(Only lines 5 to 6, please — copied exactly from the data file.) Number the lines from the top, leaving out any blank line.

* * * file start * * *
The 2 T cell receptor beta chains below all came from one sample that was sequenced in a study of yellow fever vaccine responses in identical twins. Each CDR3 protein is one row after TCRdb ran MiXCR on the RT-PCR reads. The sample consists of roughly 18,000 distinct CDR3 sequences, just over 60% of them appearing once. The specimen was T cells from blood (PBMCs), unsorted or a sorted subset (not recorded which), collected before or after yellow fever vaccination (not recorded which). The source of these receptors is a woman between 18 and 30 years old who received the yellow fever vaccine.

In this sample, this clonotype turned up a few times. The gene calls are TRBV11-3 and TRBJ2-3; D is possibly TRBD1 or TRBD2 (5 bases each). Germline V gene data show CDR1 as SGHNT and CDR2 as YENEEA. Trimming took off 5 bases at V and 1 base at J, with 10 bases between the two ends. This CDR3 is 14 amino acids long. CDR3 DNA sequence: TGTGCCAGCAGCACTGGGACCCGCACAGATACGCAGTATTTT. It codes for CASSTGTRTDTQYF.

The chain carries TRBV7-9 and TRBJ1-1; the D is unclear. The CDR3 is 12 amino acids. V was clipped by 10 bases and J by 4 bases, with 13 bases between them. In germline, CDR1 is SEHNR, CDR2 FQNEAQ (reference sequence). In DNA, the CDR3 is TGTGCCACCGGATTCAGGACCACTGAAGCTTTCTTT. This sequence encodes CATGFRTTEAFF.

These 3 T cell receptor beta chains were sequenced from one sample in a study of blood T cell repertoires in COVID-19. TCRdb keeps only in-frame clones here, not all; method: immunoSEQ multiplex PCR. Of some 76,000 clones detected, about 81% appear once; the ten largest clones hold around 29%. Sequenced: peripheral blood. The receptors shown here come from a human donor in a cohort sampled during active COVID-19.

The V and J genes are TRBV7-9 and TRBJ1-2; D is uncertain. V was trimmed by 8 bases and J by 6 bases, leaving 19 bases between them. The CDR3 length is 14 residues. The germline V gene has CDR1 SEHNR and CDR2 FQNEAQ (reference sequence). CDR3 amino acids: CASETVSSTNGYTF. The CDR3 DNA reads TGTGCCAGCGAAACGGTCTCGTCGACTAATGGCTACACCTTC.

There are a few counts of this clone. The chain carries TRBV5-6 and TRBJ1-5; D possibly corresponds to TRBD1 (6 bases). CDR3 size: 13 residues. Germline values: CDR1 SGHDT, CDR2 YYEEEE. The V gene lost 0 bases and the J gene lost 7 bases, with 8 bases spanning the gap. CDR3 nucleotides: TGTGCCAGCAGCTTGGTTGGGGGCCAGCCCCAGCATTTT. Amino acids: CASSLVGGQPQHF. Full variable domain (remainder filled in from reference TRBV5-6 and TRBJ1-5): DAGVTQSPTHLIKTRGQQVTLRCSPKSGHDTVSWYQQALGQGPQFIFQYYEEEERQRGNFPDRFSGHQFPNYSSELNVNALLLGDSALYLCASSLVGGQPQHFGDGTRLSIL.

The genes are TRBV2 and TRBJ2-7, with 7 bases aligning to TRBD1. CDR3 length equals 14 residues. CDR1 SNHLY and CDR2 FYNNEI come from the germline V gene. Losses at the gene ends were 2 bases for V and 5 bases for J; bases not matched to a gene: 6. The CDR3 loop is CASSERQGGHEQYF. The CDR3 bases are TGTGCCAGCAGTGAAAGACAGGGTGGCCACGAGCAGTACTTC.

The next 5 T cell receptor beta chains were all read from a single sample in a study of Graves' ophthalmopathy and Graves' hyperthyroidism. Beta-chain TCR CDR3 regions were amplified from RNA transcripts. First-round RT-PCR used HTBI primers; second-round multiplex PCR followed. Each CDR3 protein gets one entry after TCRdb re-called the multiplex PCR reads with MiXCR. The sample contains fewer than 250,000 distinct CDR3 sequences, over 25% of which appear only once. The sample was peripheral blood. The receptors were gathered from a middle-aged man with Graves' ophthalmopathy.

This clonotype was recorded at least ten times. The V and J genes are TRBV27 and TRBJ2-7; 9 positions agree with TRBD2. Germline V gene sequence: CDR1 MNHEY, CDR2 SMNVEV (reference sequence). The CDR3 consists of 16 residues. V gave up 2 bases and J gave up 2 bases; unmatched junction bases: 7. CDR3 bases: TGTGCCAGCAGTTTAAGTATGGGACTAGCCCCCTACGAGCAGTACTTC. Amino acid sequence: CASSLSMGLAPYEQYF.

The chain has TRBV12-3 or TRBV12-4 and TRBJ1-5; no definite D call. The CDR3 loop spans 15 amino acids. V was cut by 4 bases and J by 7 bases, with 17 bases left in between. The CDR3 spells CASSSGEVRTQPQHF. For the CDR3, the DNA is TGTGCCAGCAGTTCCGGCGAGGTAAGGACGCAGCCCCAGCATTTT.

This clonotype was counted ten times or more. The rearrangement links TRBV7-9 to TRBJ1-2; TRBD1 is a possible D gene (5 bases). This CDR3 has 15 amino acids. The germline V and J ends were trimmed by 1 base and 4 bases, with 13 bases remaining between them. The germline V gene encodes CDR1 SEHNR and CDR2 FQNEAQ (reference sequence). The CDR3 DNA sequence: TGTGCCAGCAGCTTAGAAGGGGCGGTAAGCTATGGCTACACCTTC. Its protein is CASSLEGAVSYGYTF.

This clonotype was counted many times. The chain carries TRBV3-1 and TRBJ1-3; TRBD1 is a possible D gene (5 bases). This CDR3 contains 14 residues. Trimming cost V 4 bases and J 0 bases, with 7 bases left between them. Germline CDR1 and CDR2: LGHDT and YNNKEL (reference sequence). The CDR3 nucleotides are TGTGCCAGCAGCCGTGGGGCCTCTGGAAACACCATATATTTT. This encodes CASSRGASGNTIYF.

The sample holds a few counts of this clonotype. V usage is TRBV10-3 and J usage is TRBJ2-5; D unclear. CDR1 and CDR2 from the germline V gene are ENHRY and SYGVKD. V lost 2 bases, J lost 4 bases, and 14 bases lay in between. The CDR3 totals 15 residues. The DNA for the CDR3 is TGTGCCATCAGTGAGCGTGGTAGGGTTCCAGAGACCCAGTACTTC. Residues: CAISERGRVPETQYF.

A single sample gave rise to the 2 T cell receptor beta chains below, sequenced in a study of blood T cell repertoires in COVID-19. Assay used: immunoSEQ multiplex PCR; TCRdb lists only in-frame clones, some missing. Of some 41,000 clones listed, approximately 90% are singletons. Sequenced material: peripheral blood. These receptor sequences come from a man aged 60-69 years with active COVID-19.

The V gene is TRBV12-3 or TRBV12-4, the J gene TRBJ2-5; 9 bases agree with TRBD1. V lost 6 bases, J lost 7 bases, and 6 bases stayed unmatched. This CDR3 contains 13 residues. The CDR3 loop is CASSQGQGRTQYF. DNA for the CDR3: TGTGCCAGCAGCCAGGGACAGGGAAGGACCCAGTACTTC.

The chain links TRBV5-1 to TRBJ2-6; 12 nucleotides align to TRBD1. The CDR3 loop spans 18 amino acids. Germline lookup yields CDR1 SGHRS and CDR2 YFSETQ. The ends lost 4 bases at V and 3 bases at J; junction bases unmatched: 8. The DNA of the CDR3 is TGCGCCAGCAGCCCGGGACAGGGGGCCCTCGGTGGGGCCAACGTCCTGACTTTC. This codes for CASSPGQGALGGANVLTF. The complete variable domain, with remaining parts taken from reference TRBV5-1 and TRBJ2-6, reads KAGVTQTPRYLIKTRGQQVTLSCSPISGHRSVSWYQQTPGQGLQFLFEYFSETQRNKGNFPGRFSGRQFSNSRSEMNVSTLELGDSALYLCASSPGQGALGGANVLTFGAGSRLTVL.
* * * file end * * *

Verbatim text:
The V and J genes are TRBV7-9 and TRBJ1-2; D is uncertain. V was trimmed by 8 bases and J by 6 bases, leaving 19 bases between them. The CDR3 length is 14 residues. The germline V gene has CDR1 SEHNR and CDR2 FQNEAQ (reference sequence). CDR3 amino acids: CASETVSSTNGYTF. The CDR3 DNA reads TGTGCCAGCGAAACGGTCTCGTCGACTAATGGCTACACCTTC.

There are a few counts of this clone. The chain carries TRBV5-6 and TRBJ1-5; D possibly corresponds to TRBD1 (6 bases). CDR3 size: 13 residues. Germline values: CDR1 SGHDT, CDR2 YYEEEE. The V gene lost 0 bases and the J gene lost 7 bases, with 8 bases spanning the gap. CDR3 nucleotides: TGTGCCAGCAGCTTGGTTGGGGGCCAGCCCCAGCATTTT. Amino acids: CASSLVGGQPQHF. Full variable domain (remainder filled in from reference TRBV5-6 and TRBJ1-5): DAGVTQSPTHLIKTRGQQVTLRCSPKSGHDTVSWYQQALGQGPQFIFQYYEEEERQRGNFPDRFSGHQFPNYSSELNVNALLLGDSALYLCASSLVGGQPQHFGDGTRLSIL.